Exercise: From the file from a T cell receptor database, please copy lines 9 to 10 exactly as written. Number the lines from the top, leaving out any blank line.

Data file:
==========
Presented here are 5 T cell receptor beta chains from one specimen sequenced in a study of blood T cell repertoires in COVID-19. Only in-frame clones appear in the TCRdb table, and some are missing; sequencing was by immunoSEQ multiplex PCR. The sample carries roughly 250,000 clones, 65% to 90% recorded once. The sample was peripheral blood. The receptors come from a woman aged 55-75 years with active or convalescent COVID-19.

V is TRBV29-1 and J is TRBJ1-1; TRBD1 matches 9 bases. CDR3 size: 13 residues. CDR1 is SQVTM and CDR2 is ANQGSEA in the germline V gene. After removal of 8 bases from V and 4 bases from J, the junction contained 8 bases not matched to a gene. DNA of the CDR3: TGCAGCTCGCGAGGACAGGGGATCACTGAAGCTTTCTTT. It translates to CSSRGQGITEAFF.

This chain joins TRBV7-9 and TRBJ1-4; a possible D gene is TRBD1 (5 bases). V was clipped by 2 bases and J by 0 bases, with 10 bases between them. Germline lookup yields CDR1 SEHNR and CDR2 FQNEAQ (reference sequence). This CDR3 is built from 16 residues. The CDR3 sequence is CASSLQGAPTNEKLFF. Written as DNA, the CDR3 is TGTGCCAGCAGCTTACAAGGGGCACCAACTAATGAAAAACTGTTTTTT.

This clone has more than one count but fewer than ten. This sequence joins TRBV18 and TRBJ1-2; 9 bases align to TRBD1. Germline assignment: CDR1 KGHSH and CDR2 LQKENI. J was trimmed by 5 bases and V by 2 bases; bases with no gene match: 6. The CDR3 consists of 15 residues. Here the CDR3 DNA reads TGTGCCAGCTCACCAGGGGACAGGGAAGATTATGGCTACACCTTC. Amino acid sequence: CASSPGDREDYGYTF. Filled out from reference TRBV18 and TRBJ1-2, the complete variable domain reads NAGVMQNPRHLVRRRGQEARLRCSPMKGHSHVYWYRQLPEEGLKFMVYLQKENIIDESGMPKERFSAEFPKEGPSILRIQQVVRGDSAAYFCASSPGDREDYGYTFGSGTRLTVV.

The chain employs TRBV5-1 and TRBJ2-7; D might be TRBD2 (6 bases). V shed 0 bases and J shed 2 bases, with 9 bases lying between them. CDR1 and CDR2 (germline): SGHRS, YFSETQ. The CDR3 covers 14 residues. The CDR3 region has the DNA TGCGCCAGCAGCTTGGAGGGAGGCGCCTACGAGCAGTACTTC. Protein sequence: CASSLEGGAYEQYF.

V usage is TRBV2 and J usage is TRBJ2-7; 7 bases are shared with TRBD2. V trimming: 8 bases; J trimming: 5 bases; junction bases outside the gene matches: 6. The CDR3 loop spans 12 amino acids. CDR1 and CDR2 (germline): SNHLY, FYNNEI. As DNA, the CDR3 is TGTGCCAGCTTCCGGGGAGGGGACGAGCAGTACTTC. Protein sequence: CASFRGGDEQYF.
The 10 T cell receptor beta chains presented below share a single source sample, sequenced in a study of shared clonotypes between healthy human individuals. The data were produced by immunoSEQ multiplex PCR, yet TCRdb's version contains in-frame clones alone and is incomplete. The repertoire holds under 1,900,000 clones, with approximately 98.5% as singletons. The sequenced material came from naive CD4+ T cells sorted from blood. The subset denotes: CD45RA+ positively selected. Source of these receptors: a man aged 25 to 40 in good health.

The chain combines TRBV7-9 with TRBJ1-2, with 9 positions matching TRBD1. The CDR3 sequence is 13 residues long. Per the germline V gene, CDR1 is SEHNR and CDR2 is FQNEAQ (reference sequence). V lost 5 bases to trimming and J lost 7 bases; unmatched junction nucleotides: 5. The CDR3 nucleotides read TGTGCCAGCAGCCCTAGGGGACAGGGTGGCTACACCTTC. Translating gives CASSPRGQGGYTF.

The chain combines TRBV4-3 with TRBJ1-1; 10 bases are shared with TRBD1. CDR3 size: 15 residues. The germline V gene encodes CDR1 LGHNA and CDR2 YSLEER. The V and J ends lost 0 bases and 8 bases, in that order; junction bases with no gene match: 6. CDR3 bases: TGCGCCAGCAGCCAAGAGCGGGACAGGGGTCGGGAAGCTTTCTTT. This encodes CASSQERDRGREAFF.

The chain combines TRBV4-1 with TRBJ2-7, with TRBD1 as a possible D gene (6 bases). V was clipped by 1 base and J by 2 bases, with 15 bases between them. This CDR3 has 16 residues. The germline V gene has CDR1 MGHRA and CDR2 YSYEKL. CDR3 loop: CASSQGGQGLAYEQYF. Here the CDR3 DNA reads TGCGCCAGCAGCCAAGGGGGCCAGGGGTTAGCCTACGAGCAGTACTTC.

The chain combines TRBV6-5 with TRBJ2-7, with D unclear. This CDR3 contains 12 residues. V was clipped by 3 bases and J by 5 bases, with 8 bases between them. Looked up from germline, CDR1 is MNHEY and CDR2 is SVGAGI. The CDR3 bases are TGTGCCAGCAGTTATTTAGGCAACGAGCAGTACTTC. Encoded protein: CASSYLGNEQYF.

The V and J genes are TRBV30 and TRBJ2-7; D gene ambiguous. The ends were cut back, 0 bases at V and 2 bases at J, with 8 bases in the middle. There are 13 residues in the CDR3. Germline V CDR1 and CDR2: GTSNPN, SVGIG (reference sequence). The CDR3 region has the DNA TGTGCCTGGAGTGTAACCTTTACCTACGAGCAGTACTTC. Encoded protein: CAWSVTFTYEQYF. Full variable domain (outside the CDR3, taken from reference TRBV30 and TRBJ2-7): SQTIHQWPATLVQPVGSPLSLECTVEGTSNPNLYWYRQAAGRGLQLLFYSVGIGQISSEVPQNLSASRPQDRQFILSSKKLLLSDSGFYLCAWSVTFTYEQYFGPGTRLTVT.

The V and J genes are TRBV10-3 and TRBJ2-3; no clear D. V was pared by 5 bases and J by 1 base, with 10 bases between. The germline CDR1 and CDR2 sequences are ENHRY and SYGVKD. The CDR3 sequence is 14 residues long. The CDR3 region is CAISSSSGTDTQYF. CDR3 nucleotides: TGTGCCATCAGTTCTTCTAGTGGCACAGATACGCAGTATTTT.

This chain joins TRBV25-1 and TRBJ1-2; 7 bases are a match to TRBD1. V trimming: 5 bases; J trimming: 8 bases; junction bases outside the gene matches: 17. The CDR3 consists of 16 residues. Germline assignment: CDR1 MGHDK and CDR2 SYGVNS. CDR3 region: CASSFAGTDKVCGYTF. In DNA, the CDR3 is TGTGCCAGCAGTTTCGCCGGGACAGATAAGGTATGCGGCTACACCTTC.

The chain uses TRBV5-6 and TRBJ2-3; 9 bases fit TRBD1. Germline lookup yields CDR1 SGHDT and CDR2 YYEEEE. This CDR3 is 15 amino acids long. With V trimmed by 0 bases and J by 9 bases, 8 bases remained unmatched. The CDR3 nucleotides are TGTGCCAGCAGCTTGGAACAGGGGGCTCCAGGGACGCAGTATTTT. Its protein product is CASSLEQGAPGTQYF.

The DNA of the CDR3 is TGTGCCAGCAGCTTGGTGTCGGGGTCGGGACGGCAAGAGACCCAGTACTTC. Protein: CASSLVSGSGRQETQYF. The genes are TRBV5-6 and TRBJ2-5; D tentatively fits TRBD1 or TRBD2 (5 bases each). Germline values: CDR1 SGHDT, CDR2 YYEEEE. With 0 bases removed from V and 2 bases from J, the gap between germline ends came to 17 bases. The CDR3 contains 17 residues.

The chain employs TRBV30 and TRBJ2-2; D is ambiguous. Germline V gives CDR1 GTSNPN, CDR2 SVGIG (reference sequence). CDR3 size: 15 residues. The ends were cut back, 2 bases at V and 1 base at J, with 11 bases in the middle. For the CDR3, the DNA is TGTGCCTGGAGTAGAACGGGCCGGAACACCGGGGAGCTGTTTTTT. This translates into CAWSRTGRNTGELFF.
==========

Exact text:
The chain combines TRBV4-3 with TRBJ1-1; 10 bases are shared with TRBD1. CDR3 size: 15 residues. The germline V gene encodes CDR1 LGHNA and CDR2 YSLEER. The V and J ends lost 0 bases and 8 bases, in that order; junction bases with no gene match: 6. CDR3 bases: TGCGCCAGCAGCCAAGAGCGGGACAGGGGTCGGGAAGCTTTCTTT. This encodes CASSQERDRGREAFF.

The chain combines TRBV4-1 with TRBJ2-7, with TRBD1 as a possible D gene (6 bases). V was clipped by 1 base and J by 2 bases, with 15 bases between them. This CDR3 has 16 residues. The germline V gene has CDR1 MGHRA and CDR2 YSYEKL. CDR3 loop: CASSQGGQGLAYEQYF. Here the CDR3 DNA reads TGCGCCAGCAGCCAAGGGGGCCAGGGGTTAGCCTACGAGCAGTACTTC.